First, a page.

So, after she’s just clarified his thinking, she said, “But I don’t think that’s right. Can I go up to the board?” And she goes up to the board, and she says, “If you say that six could be both even an odd, what would you say about?” She pauses and she draws ten circles on the board, and then she marks them off by twos and says, “If you think six is both even aloud, why don’t you say ten could be both even an odd because it’s like five twos, right?” At that point, Shea says, “Thank you for pointing it out. I hadn’t thought about that before. I say ten can be both even and odd.” So then Lynn says, “Yeah, but if you say that, and if you keep going on like that, it’s going to turn out that all numbers are even and odd. And if all numbers are even and odd, we wouldn’t even be having this discussion.” So, he just stands there and he’s just interested that this is being challenged. So I would consider that also a case of intellectual humility. He’s like pondering what other people are bringing up. And then the story ends by another girl who’s often very quiet, going up to the board and saying, “But odd numbers are things like this.” And she shows that an odd number is something you group by twos and you have one left, and that that’s not true of six. So, from there, it turns out that lots of kids say, “Oh, but Shea’s idea are there lots of numbers like six and ten, like fourteen is like that and eighteen is like that, and twenty-two is like that. Those are all the ones that are odd groups of two.”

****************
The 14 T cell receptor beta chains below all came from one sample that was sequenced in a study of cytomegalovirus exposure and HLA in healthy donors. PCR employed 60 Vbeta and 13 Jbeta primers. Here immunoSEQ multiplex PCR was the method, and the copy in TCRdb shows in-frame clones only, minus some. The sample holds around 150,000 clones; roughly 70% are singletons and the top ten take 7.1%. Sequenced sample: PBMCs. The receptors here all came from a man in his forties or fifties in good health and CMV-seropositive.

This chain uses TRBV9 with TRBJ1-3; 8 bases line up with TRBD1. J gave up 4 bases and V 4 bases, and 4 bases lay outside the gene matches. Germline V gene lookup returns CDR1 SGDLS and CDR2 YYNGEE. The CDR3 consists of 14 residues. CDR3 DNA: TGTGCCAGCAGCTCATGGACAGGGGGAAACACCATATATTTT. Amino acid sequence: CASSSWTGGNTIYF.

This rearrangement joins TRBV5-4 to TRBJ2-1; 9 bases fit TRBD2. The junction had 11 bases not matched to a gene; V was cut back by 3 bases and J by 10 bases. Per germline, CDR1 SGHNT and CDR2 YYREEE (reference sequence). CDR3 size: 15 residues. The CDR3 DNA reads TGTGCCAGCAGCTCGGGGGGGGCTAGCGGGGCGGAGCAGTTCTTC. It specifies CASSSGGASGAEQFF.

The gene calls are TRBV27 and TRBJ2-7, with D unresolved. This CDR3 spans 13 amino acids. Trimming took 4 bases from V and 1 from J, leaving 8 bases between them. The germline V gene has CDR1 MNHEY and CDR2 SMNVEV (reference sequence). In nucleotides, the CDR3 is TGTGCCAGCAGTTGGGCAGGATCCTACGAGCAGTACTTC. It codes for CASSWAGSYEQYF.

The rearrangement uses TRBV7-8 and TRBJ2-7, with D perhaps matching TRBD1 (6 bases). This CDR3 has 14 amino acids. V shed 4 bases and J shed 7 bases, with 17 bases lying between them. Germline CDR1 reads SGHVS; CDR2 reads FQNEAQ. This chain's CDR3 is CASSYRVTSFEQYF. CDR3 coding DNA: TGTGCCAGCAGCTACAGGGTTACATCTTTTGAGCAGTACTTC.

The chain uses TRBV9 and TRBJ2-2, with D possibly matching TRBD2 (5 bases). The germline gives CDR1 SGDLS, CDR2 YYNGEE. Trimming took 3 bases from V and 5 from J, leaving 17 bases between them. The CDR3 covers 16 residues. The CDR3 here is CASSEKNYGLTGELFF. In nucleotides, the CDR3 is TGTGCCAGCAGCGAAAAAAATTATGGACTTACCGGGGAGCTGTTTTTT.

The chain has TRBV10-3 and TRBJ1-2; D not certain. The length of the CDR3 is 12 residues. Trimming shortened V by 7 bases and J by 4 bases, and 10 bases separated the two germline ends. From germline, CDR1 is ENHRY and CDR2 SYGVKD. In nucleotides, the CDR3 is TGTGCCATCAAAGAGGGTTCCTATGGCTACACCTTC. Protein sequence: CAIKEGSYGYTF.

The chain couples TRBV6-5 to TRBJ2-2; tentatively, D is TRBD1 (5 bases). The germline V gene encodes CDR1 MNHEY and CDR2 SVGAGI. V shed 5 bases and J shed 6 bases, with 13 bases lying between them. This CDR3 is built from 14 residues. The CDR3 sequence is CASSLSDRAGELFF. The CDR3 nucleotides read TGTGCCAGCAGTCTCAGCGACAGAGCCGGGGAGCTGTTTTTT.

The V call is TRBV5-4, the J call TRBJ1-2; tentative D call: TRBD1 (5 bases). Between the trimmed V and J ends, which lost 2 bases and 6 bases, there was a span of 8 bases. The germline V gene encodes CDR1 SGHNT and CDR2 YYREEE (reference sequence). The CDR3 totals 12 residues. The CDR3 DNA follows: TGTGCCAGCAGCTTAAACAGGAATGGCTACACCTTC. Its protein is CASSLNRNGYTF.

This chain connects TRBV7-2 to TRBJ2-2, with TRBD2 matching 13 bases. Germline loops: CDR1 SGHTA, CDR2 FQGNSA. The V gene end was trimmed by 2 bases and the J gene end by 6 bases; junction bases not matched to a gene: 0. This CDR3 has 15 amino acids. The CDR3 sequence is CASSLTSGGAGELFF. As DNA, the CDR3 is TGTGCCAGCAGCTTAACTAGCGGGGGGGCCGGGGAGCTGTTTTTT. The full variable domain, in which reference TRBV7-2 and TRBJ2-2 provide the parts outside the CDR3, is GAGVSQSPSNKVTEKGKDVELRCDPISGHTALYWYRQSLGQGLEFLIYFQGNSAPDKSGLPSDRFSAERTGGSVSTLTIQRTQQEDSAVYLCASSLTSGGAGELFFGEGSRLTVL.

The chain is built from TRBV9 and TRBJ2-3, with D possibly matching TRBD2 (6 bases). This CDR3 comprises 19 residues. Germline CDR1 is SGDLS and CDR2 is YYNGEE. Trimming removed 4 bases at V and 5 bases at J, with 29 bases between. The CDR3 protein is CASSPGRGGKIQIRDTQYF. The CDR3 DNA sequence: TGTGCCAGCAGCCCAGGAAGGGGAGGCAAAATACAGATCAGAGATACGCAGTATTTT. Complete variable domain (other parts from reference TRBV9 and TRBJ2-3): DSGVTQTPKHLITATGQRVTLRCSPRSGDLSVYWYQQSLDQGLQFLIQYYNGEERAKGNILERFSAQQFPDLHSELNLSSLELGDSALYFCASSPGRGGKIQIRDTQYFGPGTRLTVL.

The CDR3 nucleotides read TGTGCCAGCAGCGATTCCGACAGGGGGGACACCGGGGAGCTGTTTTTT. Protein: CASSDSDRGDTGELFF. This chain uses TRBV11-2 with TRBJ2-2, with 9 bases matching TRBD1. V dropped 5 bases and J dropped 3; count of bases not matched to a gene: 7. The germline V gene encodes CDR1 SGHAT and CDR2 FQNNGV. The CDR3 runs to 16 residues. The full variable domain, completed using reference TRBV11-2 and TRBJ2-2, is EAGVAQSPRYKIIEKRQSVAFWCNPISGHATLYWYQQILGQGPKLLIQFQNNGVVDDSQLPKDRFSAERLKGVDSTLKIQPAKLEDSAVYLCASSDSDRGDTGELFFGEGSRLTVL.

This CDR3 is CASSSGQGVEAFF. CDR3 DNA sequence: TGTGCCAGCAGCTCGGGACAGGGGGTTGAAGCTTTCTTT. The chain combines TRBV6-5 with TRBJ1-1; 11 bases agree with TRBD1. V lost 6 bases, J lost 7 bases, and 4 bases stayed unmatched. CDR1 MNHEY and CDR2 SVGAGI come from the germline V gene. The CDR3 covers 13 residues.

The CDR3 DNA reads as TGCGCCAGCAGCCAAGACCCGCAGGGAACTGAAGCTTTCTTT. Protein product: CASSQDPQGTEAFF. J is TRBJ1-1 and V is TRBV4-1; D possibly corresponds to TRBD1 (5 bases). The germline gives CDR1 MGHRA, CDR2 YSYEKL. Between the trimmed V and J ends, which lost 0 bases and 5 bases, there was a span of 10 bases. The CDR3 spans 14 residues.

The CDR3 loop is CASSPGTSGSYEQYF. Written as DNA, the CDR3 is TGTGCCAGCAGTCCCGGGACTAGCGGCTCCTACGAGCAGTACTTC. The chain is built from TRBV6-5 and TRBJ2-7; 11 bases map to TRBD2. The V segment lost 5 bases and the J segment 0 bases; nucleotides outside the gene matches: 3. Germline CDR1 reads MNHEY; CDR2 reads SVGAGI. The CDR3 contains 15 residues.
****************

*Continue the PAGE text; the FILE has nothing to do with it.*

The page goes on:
So it becomes this thing where he’s actually discovered something that isn’t part of a canon, but it’s sort of a nonstandard idea. And I think the whole story illustrates a possibility in a classroom for a child to do something that’s actually a very mathematical thing to do: notice something, make a conjecture, hold his own against challenges. But everybody in that context was in some sense exhibiting some intellectual humility. The teacher was, the kids who challenged him were, the kids who took him seriously. And I think that’s just the story is interesting to me because it plays out so differently on a very ordinary concept. Some people who hear the story think, “Oh my gosh, that the kids are so confused,” but they weren’t confused. If you ask them later, like, you know, “Is thirteen even or odd, or is eighteen even or odd right?” They weren’t confused. They just got excited that this was an interesting idea. Um, and it was a really close, a really deep example of what it means to do mathematics in school. But, there’s so many things to kind of, in some sense made it unlikely that that could play out because of the way that math is positioned and how a boy like Shea, who often was mostly sitting under his desk and not participating, how he might have been positioned. So, I think all the way around, I’m curious what you think about any part of that story.